There are many scenarios where what you sell does not move directly to revenue. Revenue is deferred largely because it has not been earned yet due to some need to deliver over time or possibly events that have not yet occurred. When you need to defer revenue you need to identify the sale to the customer (the combination of invoices or orders or contracts or terms that define the sale) and assign rules to the various categories of revenue so that they will be recognized correctly in the future.
If your sale includes multiple related elements then you may need an additional step in the revenue deferral process – a step to re-allocate the sales dollars among the various SKUs or activities that make up the sale. These types of transactions have been called multi-element arrangements (MEA). The accounting regulations provide specific guidelines for how you need to review and allocate revenue for each sale. Once you have this level of challenge related to your revenue it can be extremely helpful to have a framework to analyze and organize how your revenue process works.
One such framework organizes the requirements into three distinct categories. These categories are based on an overall revenue process model consisting of: a) determining the revenue model; b) applying the revenue model to sales that occur; and, c) recognizing revenue based on the revenue recognition concepts. These three categories are described in more detail here:
1) Determination. Effective revenue processes begin with identifying the appropriate compliance regulations and the revenue rules for the products sold based on these concepts. For many technology companies, an independent analysis and valuation of the items sold in multi-element models is also required. Determination is generally completed on an annual basis and may also be monitored during the year.
2) Application. While the determination occurs in a static environment, it is useful only if the determined revenue rules and values are applied to real company transactions as they occur. Application considers your sales model (how sales occur), as well as the transactions that are created for which the determined revenue rules are applied, and then automates the consistent processing of the revenue.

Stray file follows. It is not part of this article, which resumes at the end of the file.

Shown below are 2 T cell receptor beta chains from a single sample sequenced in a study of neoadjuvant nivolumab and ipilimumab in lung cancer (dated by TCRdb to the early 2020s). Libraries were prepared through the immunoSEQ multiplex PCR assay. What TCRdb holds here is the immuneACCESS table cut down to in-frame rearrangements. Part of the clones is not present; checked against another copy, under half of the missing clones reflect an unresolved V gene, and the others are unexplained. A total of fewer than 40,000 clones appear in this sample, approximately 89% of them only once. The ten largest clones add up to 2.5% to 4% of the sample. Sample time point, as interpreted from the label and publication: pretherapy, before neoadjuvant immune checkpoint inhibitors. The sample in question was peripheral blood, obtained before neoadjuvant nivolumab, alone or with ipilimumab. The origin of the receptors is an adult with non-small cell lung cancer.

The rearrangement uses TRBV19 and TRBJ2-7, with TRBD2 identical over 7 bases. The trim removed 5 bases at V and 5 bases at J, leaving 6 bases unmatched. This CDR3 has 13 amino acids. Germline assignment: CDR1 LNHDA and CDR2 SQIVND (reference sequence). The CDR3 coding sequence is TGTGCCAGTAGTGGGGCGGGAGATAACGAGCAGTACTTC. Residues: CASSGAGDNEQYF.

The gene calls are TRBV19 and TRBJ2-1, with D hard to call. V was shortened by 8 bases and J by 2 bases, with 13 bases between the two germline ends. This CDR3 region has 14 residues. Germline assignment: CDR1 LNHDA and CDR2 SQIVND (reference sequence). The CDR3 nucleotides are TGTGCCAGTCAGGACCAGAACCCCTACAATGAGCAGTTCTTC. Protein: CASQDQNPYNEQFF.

3) Recognition. If you apply revenue rules and policy to the appropriate sales transactions as they occur, revenue recognition is much more streamlined. However, it is still a good idea to review the sub-ledger validation, special case or exception rules needed, as well as the general processes around revenue recognition.
A request to understand the fair value of a single element within a multi-element sale thus becomes a Determination need. Likewise, a need to ensure a consistent approach to revenue recognition based upon company policy and compliance requirements is an Application need. Once the proposed framework is applied, addressing the requirements becomes significantly more manageable.
A solid, documented understanding of your company’s go-to-market model(s) is a good starting point. “Go-to-market” means the combination of channels, sales efforts, and customer actions that result in sales. This type of process and analysis is critical when thinking about how to best manage and implement the required revenue recognition processes and systems.
For more information about this topic, you may be interested in Tensoft’s white paper, “Revenue Regulatory Compliance Considerations in Business Software Implementation,” co-authored by Bob Scarborough and Jeffrey Werner.
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